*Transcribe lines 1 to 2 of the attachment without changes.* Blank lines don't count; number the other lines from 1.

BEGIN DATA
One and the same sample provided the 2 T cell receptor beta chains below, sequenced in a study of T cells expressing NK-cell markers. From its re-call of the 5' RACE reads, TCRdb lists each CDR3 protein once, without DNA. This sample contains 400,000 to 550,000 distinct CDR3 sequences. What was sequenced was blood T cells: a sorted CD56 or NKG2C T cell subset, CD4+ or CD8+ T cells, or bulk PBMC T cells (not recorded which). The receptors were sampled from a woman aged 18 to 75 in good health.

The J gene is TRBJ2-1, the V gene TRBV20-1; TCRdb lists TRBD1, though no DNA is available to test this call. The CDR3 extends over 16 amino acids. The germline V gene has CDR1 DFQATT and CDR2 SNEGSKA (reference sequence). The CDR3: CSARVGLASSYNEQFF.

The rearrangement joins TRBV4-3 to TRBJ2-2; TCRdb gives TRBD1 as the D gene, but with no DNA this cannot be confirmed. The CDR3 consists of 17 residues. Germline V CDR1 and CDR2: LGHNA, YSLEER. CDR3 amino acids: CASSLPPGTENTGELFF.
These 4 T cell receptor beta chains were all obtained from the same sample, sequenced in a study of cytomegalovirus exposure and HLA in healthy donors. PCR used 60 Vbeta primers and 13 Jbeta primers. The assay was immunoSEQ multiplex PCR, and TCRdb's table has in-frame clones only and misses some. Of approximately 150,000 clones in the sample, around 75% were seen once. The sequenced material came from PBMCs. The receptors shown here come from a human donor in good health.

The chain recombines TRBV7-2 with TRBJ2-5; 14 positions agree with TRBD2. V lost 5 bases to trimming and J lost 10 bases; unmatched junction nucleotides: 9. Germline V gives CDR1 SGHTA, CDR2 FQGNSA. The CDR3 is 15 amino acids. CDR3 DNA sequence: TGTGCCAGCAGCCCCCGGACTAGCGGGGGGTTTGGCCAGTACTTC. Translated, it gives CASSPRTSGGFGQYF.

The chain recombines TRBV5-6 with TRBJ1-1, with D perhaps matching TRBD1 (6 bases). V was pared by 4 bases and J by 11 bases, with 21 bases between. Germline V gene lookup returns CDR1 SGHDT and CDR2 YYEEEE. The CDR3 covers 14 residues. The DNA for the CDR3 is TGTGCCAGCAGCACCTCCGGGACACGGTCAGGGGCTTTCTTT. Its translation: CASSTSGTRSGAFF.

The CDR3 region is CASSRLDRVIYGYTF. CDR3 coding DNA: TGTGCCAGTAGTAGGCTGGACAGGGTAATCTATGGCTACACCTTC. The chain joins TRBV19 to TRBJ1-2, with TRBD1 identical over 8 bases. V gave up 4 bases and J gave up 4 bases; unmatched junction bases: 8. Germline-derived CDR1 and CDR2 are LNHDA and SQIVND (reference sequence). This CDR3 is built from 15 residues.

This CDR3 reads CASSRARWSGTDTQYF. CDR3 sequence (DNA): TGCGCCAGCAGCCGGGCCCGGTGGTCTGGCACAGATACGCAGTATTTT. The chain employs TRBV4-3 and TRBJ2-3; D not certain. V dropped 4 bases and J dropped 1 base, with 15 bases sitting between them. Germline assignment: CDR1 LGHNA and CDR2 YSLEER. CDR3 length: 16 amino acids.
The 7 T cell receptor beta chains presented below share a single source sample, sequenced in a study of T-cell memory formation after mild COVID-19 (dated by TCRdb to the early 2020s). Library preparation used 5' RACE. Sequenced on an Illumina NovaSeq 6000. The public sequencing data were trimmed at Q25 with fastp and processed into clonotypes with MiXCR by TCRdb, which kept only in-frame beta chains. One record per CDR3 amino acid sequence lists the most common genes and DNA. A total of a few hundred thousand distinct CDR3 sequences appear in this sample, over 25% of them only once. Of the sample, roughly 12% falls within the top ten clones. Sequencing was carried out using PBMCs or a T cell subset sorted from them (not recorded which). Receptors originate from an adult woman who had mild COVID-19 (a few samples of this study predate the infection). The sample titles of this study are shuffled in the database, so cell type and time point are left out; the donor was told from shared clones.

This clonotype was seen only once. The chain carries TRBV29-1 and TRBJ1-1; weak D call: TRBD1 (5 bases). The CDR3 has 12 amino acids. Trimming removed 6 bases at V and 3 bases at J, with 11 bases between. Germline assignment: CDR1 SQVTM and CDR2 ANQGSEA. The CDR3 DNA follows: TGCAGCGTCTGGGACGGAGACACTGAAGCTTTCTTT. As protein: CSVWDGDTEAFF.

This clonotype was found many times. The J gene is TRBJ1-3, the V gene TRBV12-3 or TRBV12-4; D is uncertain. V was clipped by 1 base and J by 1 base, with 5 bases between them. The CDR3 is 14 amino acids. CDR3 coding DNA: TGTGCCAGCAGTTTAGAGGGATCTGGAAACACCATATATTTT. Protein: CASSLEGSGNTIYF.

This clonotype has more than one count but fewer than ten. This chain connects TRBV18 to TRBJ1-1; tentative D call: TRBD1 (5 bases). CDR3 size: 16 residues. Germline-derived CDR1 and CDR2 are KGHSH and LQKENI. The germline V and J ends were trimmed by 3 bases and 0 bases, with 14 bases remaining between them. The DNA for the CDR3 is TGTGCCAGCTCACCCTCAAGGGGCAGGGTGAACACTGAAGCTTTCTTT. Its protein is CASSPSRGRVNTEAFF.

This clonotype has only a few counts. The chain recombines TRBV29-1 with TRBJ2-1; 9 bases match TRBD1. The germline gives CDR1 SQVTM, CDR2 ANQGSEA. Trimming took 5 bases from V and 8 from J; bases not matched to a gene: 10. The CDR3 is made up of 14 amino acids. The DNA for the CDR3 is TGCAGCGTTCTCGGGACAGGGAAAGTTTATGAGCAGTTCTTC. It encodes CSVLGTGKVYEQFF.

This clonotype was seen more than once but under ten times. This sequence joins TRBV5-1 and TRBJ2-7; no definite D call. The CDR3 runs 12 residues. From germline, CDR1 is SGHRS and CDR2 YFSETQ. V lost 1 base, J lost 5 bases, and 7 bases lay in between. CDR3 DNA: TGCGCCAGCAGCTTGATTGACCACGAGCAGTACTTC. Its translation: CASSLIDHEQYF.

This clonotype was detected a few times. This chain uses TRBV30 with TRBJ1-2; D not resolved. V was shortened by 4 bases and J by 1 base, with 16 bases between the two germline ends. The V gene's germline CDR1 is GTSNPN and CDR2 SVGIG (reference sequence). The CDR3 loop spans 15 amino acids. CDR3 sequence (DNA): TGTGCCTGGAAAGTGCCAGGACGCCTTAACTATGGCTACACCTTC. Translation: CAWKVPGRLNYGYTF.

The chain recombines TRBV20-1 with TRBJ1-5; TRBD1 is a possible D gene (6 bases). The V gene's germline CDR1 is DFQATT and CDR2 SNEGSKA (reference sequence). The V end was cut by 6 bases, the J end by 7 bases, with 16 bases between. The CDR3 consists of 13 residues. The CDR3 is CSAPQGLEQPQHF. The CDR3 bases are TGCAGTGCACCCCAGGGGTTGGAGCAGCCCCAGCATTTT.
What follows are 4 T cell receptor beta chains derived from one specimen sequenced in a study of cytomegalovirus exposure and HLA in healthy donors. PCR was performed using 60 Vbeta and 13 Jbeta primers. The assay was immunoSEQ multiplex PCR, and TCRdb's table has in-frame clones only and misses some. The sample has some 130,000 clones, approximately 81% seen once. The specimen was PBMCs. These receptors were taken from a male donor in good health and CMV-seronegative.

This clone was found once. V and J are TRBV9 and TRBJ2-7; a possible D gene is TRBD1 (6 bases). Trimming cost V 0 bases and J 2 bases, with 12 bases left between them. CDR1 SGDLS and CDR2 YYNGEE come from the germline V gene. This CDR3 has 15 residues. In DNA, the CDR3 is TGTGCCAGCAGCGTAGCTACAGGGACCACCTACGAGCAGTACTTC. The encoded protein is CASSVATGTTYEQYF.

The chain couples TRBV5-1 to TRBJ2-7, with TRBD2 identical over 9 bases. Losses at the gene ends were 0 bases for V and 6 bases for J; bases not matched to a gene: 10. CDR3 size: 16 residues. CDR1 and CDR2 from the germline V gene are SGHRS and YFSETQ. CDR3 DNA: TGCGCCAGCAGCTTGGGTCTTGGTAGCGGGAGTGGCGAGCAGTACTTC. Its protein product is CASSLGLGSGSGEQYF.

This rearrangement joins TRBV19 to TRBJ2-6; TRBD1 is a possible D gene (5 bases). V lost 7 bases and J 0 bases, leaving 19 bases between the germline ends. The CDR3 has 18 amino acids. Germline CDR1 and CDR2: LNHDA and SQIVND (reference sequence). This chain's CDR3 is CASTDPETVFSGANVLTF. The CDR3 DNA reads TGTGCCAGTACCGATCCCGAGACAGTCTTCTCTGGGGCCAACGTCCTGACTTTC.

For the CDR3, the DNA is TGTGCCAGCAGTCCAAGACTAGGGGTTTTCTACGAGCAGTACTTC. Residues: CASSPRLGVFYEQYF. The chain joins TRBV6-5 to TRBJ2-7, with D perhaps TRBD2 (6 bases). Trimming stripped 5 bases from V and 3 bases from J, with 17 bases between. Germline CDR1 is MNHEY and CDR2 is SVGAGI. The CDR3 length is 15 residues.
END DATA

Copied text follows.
One and the same sample provided the 2 T cell receptor beta chains below, sequenced in a study of T cells expressing NK-cell markers. From its re-call of the 5' RACE reads, TCRdb lists each CDR3 protein once, without DNA. This sample contains 400,000 to 550,000 distinct CDR3 sequences. What was sequenced was blood T cells: a sorted CD56 or NKG2C T cell subset, CD4+ or CD8+ T cells, or bulk PBMC T cells (not recorded which). The receptors were sampled from a woman aged 18 to 75 in good health.

The J gene is TRBJ2-1, the V gene TRBV20-1; TCRdb lists TRBD1, though no DNA is available to test this call. The CDR3 extends over 16 amino acids. The germline V gene has CDR1 DFQATT and CDR2 SNEGSKA (reference sequence). The CDR3: CSARVGLASSYNEQFF.